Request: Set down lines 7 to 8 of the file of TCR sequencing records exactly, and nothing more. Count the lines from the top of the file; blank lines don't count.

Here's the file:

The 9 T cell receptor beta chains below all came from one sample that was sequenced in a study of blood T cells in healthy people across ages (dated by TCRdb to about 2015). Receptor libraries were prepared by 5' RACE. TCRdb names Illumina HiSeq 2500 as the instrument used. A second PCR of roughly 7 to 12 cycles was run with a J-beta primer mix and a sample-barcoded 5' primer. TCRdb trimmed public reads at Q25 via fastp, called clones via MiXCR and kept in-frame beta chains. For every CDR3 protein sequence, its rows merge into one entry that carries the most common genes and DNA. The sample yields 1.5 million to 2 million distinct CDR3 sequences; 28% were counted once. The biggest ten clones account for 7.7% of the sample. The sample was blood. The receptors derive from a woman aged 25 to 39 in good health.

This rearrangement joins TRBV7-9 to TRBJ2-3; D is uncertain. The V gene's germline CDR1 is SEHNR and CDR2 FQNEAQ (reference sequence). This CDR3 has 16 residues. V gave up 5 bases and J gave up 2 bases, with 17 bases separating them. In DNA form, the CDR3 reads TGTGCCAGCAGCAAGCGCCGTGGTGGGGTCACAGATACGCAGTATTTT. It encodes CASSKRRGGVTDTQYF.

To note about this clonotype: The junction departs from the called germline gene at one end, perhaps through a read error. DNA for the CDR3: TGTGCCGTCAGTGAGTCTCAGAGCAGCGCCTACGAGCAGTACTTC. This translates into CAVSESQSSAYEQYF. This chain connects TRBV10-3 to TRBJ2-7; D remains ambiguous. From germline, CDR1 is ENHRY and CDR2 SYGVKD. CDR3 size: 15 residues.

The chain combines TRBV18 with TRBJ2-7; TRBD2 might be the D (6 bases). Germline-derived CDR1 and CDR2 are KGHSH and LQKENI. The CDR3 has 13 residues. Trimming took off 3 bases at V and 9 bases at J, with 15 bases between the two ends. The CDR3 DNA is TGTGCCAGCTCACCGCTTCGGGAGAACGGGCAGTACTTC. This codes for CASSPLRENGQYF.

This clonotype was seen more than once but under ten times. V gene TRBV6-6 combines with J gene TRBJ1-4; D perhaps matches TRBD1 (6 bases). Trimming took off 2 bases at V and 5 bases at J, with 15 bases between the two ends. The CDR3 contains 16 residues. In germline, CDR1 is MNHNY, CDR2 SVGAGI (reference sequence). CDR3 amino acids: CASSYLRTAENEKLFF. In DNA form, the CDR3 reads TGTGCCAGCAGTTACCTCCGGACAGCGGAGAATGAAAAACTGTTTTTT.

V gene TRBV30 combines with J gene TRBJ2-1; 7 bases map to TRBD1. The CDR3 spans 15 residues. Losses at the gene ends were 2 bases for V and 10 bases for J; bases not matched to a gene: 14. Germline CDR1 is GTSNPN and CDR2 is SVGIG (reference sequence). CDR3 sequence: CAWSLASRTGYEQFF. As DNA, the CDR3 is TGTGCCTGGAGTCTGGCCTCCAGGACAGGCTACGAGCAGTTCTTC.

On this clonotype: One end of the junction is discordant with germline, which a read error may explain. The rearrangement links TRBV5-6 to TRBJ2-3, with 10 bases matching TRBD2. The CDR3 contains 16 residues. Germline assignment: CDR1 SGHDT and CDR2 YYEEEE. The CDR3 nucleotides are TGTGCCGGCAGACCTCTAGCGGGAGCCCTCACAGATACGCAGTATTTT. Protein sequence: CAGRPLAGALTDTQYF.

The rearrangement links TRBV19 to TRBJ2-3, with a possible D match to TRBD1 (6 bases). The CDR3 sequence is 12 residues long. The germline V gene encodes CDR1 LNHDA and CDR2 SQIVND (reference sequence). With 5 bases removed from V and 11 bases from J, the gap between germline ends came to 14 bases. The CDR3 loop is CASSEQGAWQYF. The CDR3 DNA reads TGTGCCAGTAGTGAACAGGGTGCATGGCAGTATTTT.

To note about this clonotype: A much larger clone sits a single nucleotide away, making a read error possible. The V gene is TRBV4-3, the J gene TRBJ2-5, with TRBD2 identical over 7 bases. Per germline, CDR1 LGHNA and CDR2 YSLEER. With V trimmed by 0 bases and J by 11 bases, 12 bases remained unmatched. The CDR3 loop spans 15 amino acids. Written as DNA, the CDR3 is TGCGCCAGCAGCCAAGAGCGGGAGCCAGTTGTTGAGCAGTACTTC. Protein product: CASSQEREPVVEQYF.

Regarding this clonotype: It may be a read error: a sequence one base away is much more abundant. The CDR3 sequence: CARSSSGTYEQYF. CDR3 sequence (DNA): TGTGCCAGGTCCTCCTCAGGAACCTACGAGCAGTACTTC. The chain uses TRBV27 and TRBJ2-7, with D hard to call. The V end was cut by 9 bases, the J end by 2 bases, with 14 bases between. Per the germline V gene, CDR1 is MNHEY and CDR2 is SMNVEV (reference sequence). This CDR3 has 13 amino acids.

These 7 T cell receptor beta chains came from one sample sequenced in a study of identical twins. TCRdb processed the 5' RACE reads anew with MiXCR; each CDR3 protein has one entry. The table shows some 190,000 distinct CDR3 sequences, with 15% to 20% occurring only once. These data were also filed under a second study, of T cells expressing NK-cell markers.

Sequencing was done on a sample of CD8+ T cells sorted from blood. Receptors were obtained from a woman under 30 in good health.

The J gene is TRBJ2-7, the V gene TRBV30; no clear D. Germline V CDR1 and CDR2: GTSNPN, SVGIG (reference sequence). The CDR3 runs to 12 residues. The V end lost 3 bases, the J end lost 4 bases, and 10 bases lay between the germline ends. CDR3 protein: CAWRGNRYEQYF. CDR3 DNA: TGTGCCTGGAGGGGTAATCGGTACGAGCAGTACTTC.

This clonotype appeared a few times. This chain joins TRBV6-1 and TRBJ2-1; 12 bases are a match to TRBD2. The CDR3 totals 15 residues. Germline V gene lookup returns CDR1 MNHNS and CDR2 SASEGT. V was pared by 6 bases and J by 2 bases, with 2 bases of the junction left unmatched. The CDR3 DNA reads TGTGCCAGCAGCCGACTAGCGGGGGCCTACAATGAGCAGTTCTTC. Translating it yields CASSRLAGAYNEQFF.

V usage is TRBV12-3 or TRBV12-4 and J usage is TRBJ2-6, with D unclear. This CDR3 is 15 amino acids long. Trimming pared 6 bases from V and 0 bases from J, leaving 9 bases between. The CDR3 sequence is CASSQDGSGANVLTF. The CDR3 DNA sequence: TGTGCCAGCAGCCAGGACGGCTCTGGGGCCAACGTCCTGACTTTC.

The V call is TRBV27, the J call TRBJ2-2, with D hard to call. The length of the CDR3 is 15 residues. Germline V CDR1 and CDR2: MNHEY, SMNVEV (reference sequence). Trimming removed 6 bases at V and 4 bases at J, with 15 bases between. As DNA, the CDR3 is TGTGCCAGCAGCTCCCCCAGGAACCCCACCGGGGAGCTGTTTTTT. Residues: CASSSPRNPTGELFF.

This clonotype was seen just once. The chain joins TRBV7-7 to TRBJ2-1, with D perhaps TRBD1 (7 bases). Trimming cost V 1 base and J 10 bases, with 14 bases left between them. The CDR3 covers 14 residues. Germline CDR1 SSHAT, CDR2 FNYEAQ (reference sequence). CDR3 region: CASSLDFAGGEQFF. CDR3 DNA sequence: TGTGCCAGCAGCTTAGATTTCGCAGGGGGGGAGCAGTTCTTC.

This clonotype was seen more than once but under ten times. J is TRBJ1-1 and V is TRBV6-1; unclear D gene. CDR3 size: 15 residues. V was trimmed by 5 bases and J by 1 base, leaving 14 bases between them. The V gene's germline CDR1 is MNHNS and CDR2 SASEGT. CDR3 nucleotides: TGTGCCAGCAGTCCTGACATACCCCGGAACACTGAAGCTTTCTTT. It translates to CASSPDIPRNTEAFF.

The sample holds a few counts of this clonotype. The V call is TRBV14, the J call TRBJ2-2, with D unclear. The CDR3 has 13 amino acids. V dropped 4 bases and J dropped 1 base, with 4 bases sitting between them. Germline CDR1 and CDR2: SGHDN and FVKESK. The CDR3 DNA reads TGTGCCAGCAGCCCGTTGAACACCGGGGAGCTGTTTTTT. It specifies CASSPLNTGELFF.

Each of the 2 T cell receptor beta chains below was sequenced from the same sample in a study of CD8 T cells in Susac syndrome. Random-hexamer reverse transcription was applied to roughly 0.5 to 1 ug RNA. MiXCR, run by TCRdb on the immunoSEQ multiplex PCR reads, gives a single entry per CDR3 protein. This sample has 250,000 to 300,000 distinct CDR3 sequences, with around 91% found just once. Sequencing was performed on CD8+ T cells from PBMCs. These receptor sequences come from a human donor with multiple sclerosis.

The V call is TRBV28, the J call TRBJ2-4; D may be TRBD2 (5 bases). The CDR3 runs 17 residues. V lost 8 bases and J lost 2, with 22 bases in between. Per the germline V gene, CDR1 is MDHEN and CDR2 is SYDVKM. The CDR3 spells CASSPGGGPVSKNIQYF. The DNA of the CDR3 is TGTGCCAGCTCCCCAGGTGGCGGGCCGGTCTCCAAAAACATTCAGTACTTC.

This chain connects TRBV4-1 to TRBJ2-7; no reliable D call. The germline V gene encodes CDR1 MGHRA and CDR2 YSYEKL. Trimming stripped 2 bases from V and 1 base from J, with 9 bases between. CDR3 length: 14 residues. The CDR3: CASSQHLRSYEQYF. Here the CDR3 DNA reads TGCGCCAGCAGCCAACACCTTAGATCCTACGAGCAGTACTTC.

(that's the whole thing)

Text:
On this clonotype: One end of the junction is discordant with germline, which a read error may explain. The rearrangement links TRBV5-6 to TRBJ2-3, with 10 bases matching TRBD2. The CDR3 contains 16 residues. Germline assignment: CDR1 SGHDT and CDR2 YYEEEE. The CDR3 nucleotides are TGTGCCGGCAGACCTCTAGCGGGAGCCCTCACAGATACGCAGTATTTT. Protein sequence: CAGRPLAGALTDTQYF.

The rearrangement links TRBV19 to TRBJ2-3, with a possible D match to TRBD1 (6 bases). The CDR3 sequence is 12 residues long. The germline V gene encodes CDR1 LNHDA and CDR2 SQIVND (reference sequence). With 5 bases removed from V and 11 bases from J, the gap between germline ends came to 14 bases. The CDR3 loop is CASSEQGAWQYF. The CDR3 DNA reads TGTGCCAGTAGTGAACAGGGTGCATGGCAGTATTTT.